Culminating a three-year campaign by the Obama Foundation, the Chicago City Council on Wednesday approved measures to allow construction of the Obama Presidential Center. The approval, which came on a 47-1 vote, means the foundation can move forward into federal reviews of the project with city support as a badge of endorsement.
No public comment was allowed during the council meeting, and aldermen discussed the matter for just over an hour — a contrast to the extended and heated debate last week during a Plan Commission hearing. Hundreds of residents, activists and leaders of cultural institutions testified both in favor of the presidential center and against it. The commission voted overwhelmingly in support, as did the Zoning Committee on Tuesday, which paved the way for Wednesday’s City Council vote.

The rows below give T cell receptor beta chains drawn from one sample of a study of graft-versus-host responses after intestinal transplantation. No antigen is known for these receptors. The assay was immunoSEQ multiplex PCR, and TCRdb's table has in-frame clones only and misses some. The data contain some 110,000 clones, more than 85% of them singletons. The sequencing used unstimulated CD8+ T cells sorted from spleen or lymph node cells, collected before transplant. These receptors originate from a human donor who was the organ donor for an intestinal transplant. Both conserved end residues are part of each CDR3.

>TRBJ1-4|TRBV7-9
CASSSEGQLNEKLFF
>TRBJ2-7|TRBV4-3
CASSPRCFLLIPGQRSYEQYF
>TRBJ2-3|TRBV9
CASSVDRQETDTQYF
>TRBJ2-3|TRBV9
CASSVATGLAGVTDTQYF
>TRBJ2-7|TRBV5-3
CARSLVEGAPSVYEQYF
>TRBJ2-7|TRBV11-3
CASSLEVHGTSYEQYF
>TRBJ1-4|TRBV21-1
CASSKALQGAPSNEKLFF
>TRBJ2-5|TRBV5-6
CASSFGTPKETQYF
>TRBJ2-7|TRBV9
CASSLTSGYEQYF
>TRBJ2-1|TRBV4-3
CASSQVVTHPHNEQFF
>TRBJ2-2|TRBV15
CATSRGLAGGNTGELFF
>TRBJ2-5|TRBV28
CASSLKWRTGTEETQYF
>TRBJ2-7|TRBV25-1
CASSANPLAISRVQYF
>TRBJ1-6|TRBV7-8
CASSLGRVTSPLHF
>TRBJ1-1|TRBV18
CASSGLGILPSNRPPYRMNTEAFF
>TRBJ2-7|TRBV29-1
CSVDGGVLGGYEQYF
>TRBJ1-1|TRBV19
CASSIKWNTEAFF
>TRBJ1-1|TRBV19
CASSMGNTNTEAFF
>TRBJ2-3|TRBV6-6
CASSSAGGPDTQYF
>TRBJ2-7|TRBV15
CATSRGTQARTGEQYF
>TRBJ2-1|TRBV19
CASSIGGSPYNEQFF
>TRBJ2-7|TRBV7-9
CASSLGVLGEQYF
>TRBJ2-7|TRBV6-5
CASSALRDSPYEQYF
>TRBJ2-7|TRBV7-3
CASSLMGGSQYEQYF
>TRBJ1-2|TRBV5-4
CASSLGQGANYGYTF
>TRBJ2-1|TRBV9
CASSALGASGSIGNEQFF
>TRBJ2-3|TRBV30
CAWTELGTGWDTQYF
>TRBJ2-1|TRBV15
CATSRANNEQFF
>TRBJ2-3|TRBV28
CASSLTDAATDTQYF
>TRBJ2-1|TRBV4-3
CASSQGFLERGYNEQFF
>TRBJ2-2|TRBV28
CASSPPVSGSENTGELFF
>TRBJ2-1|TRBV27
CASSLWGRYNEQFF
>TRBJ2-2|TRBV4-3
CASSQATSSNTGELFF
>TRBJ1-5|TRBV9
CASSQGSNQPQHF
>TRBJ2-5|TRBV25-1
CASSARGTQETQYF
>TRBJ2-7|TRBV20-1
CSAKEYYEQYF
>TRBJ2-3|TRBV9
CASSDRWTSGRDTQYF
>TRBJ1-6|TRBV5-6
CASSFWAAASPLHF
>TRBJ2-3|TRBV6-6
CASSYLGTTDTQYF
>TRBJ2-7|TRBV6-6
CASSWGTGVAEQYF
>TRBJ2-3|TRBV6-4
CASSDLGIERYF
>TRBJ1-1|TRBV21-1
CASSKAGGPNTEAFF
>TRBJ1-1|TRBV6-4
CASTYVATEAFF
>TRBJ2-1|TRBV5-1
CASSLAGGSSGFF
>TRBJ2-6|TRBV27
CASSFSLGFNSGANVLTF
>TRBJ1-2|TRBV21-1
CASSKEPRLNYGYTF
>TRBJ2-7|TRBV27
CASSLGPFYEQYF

The City Council decision was just another step in a long process. Besides the federal review — which is required because Jackson Park, the site of the center, is on the National Register of Historic Places — the foundation still must secure a formal long-term contract to lease Jackson Park from the city. The foundation already has hired a collective of construction firms to build the center, but they have to develop and hire a workforce.
The board of trustees of Princeton University in New Jersey has voted to honor two former slaves who played a role in the university’s early history. A new green roof garden at the Firestone Library will honor Betsey Stockton and an arch in the East Pyne building on campus will honor James Collins Johnson.
Betsey Stockton was born into slavery in Princeton at the end of the eighteenth century. She worked in the home of Ashbel Green president of Princeton University. After gaining her freedom, she established a missionary school for native Hawaiian children. She later started a school for Black children in Philadelphia and taught for 30 years in the only public school in Princeton for African American children. Stockton died in 1865.